There is a bewildering array of materials available for fluid handling equipment, and it can be something of a minefield for an engineer to select a material that is appropriate for their application
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There is a bewildering array of materials available for fluid handling equipment, and it can be something of a minefield for an engineer to select a material that is appropriate for their application. This is a huge subject, so we’ll first look at some basics.

Choosing the material may depend on several factors such as: pH, corrosion, abrasion, purity requirements, system conditions, that is, NPSHa, availability, cost and so on.

What are the common materials used in industry?


• Cast/ductile iron
• Cast steel (‘carbon steel’)
• Bronzes
• Stainless steel, that is, 300 series (austenitic chromium-nickel alloys), 400 series (ferritic and martensitic chromium alloys), alloy 20
• Duplex stainless steels
• High alloys, that is, Cr-Ni-Mo (Hastelloys®), titanium, zirconium
• Non-metallics, that is, FRP, PFA, PTFE, ETFE, PVDF, Polypropylene and so on.

So how do you decide which material is right for your application?

Often, we see specifications which do not mention the actual fluids, but merely mention a pH number or range. Let’s get one thing straight: a good material choice cannot be selected on pH alone.

There are literally hundreds of articles and corrosion charts available from a multitude of manufacturers, who have compiled data over many decades by research and development and testing.

However, these do not always give a definitive answer for our application. We should also consider variables such as the concentration and temperature of the fluid.

Used with cast iron or cast steel


For example, sulphuric acid is used frequently in various industries. This fluid can be used with cast iron or cast steel, in its highly concentrated form at low temperatures. However, high fluid velocity can result in erosion-corrosion (see main image).

Sulphuric becomes more aggressive as temperature increases and concentration decreases. Alloy 20 stainless steel was developed in 1951 for sulphuric services and is also useful in other severe acid and caustic environments.

Because of the high nickel content, Alloy 20 is also virtually immune to chloride stress corrosion cracking (SCC).

Sulphuric Acid Isocorrosion Chart with 20 mpy lines (corrosion rate of 20 thou (0.5mm)/year).

Another material that has become widespread due to its hardness (when compared to 300 stainless) and resistance to erosion and velocity conditions are the duplex stainless steels (austenitic-ferritic).

These have evolved since inception in 1939 into second and third generation ‘super duplex’ alloys. They are reliable in seawater applications due to resistance to abrasion and stress corrosion cracking.

Also, when available NPSH is marginal and cannot be increased, duplex stainless steel will better resist the harmful effects of cavitation than iron or 300 series stainless.

I mentioned stress corrosion cracking, which is but one of the numerous failure modes of materials (corrosion fatigue, intergranular corrosion, galvanic to name a few), which can affect both metals and polymers.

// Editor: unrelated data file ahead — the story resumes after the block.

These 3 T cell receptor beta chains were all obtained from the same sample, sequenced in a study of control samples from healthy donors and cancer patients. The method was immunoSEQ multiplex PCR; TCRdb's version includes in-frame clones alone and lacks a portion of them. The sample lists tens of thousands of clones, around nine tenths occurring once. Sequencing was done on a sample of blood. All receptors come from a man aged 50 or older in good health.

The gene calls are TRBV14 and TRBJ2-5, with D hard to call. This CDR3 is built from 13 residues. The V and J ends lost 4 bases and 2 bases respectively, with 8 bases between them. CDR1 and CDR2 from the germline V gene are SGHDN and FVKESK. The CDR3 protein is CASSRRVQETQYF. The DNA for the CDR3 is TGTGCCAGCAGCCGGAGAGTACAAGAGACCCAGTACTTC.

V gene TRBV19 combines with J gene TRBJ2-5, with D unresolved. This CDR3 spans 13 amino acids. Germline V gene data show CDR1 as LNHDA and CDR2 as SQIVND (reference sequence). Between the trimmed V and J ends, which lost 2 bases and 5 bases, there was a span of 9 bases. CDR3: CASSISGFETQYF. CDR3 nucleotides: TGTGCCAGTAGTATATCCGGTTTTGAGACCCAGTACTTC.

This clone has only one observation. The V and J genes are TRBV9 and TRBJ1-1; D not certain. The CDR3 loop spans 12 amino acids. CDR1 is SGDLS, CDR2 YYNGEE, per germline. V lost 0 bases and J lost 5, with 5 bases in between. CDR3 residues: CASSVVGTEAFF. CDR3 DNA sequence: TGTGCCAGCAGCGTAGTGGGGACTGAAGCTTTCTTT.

SCC is the cracking induced from the combined influence of tensile stress and a corrosive environment.

An impeller which failed due to SCC.

Traditionally, and, I suspect because of a lack of awareness, specifications will often specify ‘Hastelloy®’ (Haynes Corp. trade name for its family of chrome-nickel-molybdenum alloys), without mention of the grade required. By the same token, you may as well say ‘stainless steel’.

There are numerous grades available for many generic materials and the request must be specific.

Often overlooked are the alloys which, in terms of nobility, lie between stainless steel and the high-end alloys. Consider Alloy 20 and duplex stainless steel before specifying one of the Hastelloy grades, for example.

Non-metallics more readily accepted


In today’s chemical processing industries, non-metallics have become more readily accepted by customers as both non-metallic materials and pump designs have improved.

They are an affordable alternative to high alloys and are available in a fraction of the time of exotic alloys. Do however, observe the temperature limitations of these materials, both at the low and high ends.

In summary, when making an inquiry for fluid handling equipment, provide the supplier with as much information as possible about the fluid(s), temperature range, and operating conditions as possible. They will then be able to make a good recommendation and leave any guesswork aside, ensuring reliability of your process.

To find out more, you can contact Phil Soltan, Flexachem’s pump specialist, better known as ‘Dr Pump’. He has been working in the pump industry for more than 40 years.

Contact him at: mobile: 086 1853782; Email: phil.soltan@flexachem.com Website: www.flexachem.com

This is one out of four articles written on Pumps – to read the other related articles:
Pump Sizing and Selection – can you afford to get this wrong?
Motor efficiency and pump efficiency – whats the ‘real’ connection?
How do I choose the correct progressive cavity or rotary lobe pump for my application?

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There is a bewildering array of materials available for fluid handling equipment, and it can be something of a minefield for an engineer to select a material that is appropriate for their application. This is a huge subject, so we’ll first look at some basics. Choosing the material may depend...